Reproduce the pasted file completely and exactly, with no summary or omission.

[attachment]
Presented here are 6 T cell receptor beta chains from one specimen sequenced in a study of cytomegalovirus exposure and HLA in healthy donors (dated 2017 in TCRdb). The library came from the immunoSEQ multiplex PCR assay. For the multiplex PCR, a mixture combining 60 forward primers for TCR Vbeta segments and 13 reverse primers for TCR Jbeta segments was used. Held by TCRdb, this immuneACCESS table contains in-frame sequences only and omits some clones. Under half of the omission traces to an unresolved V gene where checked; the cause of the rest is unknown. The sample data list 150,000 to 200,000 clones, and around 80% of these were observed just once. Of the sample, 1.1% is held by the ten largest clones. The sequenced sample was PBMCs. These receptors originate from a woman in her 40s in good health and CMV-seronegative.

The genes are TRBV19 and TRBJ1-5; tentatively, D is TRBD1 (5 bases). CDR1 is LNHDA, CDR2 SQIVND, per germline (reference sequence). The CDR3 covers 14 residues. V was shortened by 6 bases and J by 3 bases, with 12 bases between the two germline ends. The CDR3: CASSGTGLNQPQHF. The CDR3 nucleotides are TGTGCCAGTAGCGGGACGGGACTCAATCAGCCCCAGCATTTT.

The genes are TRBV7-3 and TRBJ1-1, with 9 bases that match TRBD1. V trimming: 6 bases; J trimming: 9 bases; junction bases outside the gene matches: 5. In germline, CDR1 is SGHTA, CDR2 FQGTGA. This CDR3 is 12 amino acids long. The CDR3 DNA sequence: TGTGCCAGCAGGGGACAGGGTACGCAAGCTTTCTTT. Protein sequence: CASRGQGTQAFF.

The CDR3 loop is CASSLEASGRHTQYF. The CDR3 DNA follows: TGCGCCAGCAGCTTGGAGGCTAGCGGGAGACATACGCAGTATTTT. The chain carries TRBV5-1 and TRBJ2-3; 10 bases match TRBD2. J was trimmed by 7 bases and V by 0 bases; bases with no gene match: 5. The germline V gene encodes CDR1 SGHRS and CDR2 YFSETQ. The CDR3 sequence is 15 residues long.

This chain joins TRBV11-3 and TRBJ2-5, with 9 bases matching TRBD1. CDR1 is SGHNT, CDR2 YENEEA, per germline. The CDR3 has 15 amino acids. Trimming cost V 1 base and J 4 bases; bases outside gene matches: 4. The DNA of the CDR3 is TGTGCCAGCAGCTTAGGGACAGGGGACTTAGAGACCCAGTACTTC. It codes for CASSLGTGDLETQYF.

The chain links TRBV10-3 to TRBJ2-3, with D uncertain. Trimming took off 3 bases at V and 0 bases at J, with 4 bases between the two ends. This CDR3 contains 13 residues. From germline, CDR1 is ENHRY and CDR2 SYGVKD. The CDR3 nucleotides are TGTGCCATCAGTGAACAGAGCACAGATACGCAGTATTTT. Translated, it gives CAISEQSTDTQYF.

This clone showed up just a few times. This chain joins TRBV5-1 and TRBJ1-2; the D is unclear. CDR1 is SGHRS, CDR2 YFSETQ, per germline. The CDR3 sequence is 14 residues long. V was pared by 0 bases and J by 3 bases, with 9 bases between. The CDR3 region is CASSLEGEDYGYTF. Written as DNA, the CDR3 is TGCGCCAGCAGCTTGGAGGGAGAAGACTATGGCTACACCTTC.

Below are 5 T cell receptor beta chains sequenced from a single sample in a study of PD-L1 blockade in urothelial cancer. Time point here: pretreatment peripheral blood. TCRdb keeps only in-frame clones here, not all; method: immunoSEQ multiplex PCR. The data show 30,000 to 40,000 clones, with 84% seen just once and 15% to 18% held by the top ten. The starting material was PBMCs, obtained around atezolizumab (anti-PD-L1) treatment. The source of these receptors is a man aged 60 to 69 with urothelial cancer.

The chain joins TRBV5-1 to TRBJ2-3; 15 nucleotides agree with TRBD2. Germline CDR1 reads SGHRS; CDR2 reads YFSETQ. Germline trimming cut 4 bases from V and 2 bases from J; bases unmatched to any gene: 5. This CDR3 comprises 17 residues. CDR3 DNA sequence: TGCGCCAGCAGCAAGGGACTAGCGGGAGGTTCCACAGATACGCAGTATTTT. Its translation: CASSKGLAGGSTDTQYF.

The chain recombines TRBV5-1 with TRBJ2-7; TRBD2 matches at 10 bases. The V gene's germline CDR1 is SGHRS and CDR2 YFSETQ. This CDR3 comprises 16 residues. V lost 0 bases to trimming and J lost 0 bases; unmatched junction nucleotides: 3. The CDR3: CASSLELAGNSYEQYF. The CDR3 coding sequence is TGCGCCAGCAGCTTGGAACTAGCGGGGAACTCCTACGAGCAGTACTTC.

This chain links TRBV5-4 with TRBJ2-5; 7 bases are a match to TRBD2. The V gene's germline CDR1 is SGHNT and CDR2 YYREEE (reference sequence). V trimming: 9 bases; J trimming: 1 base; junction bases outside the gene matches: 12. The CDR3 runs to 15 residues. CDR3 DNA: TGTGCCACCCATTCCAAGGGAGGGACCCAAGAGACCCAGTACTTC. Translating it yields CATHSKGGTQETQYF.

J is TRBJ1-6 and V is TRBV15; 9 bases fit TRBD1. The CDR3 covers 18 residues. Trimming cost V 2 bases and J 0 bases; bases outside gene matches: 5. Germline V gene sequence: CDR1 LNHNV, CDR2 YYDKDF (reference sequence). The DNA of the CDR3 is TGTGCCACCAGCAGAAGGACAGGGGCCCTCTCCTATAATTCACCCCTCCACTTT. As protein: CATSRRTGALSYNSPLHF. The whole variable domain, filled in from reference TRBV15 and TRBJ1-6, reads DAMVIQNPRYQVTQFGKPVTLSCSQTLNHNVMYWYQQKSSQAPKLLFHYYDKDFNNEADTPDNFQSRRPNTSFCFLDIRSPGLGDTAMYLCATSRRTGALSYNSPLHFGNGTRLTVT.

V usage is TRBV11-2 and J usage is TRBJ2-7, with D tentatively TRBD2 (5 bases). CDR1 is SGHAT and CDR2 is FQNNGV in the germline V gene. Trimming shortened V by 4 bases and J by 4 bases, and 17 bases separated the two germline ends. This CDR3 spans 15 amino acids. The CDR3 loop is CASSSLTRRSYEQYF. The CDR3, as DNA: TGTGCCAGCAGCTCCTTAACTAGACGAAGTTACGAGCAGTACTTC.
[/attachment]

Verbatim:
Presented here are 6 T cell receptor beta chains from one specimen sequenced in a study of cytomegalovirus exposure and HLA in healthy donors (dated 2017 in TCRdb). The library came from the immunoSEQ multiplex PCR assay. For the multiplex PCR, a mixture combining 60 forward primers for TCR Vbeta segments and 13 reverse primers for TCR Jbeta segments was used. Held by TCRdb, this immuneACCESS table contains in-frame sequences only and omits some clones. Under half of the omission traces to an unresolved V gene where checked; the cause of the rest is unknown. The sample data list 150,000 to 200,000 clones, and around 80% of these were observed just once. Of the sample, 1.1% is held by the ten largest clones. The sequenced sample was PBMCs. These receptors originate from a woman in her 40s in good health and CMV-seronegative.

The genes are TRBV19 and TRBJ1-5; tentatively, D is TRBD1 (5 bases). CDR1 is LNHDA, CDR2 SQIVND, per germline (reference sequence). The CDR3 covers 14 residues. V was shortened by 6 bases and J by 3 bases, with 12 bases between the two germline ends. The CDR3: CASSGTGLNQPQHF. The CDR3 nucleotides are TGTGCCAGTAGCGGGACGGGACTCAATCAGCCCCAGCATTTT.

The genes are TRBV7-3 and TRBJ1-1, with 9 bases that match TRBD1. V trimming: 6 bases; J trimming: 9 bases; junction bases outside the gene matches: 5. In germline, CDR1 is SGHTA, CDR2 FQGTGA. This CDR3 is 12 amino acids long. The CDR3 DNA sequence: TGTGCCAGCAGGGGACAGGGTACGCAAGCTTTCTTT. Protein sequence: CASRGQGTQAFF.

The CDR3 loop is CASSLEASGRHTQYF. The CDR3 DNA follows: TGCGCCAGCAGCTTGGAGGCTAGCGGGAGACATACGCAGTATTTT. The chain carries TRBV5-1 and TRBJ2-3; 10 bases match TRBD2. J was trimmed by 7 bases and V by 0 bases; bases with no gene match: 5. The germline V gene encodes CDR1 SGHRS and CDR2 YFSETQ. The CDR3 sequence is 15 residues long.

This chain joins TRBV11-3 and TRBJ2-5, with 9 bases matching TRBD1. CDR1 is SGHNT, CDR2 YENEEA, per germline. The CDR3 has 15 amino acids. Trimming cost V 1 base and J 4 bases; bases outside gene matches: 4. The DNA of the CDR3 is TGTGCCAGCAGCTTAGGGACAGGGGACTTAGAGACCCAGTACTTC. It codes for CASSLGTGDLETQYF.

The chain links TRBV10-3 to TRBJ2-3, with D uncertain. Trimming took off 3 bases at V and 0 bases at J, with 4 bases between the two ends. This CDR3 contains 13 residues. From germline, CDR1 is ENHRY and CDR2 SYGVKD. The CDR3 nucleotides are TGTGCCATCAGTGAACAGAGCACAGATACGCAGTATTTT. Translated, it gives CAISEQSTDTQYF.

This clone showed up just a few times. This chain joins TRBV5-1 and TRBJ1-2; the D is unclear. CDR1 is SGHRS, CDR2 YFSETQ, per germline. The CDR3 sequence is 14 residues long. V was pared by 0 bases and J by 3 bases, with 9 bases between. The CDR3 region is CASSLEGEDYGYTF. Written as DNA, the CDR3 is TGCGCCAGCAGCTTGGAGGGAGAAGACTATGGCTACACCTTC.

Below are 5 T cell receptor beta chains sequenced from a single sample in a study of PD-L1 blockade in urothelial cancer. Time point here: pretreatment peripheral blood. TCRdb keeps only in-frame clones here, not all; method: immunoSEQ multiplex PCR. The data show 30,000 to 40,000 clones, with 84% seen just once and 15% to 18% held by the top ten. The starting material was PBMCs, obtained around atezolizumab (anti-PD-L1) treatment. The source of these receptors is a man aged 60 to 69 with urothelial cancer.

The chain joins TRBV5-1 to TRBJ2-3; 15 nucleotides agree with TRBD2. Germline CDR1 reads SGHRS; CDR2 reads YFSETQ. Germline trimming cut 4 bases from V and 2 bases from J; bases unmatched to any gene: 5. This CDR3 comprises 17 residues. CDR3 DNA sequence: TGCGCCAGCAGCAAGGGACTAGCGGGAGGTTCCACAGATACGCAGTATTTT. Its translation: CASSKGLAGGSTDTQYF.

The chain recombines TRBV5-1 with TRBJ2-7; TRBD2 matches at 10 bases. The V gene's germline CDR1 is SGHRS and CDR2 YFSETQ. This CDR3 comprises 16 residues. V lost 0 bases to trimming and J lost 0 bases; unmatched junction nucleotides: 3. The CDR3: CASSLELAGNSYEQYF. The CDR3 coding sequence is TGCGCCAGCAGCTTGGAACTAGCGGGGAACTCCTACGAGCAGTACTTC.

This chain links TRBV5-4 with TRBJ2-5; 7 bases are a match to TRBD2. The V gene's germline CDR1 is SGHNT and CDR2 YYREEE (reference sequence). V trimming: 9 bases; J trimming: 1 base; junction bases outside the gene matches: 12. The CDR3 runs to 15 residues. CDR3 DNA: TGTGCCACCCATTCCAAGGGAGGGACCCAAGAGACCCAGTACTTC. Translating it yields CATHSKGGTQETQYF.

J is TRBJ1-6 and V is TRBV15; 9 bases fit TRBD1. The CDR3 covers 18 residues. Trimming cost V 2 bases and J 0 bases; bases outside gene matches: 5. Germline V gene sequence: CDR1 LNHNV, CDR2 YYDKDF (reference sequence). The DNA of the CDR3 is TGTGCCACCAGCAGAAGGACAGGGGCCCTCTCCTATAATTCACCCCTCCACTTT. As protein: CATSRRTGALSYNSPLHF. The whole variable domain, filled in from reference TRBV15 and TRBJ1-6, reads DAMVIQNPRYQVTQFGKPVTLSCSQTLNHNVMYWYQQKSSQAPKLLFHYYDKDFNNEADTPDNFQSRRPNTSFCFLDIRSPGLGDTAMYLCATSRRTGALSYNSPLHFGNGTRLTVT.

V usage is TRBV11-2 and J usage is TRBJ2-7, with D tentatively TRBD2 (5 bases). CDR1 is SGHAT and CDR2 is FQNNGV in the germline V gene. Trimming shortened V by 4 bases and J by 4 bases, and 17 bases separated the two germline ends. This CDR3 spans 15 amino acids. The CDR3 loop is CASSSLTRRSYEQYF. The CDR3, as DNA: TGTGCCAGCAGCTCCTTAACTAGACGAAGTTACGAGCAGTACTTC.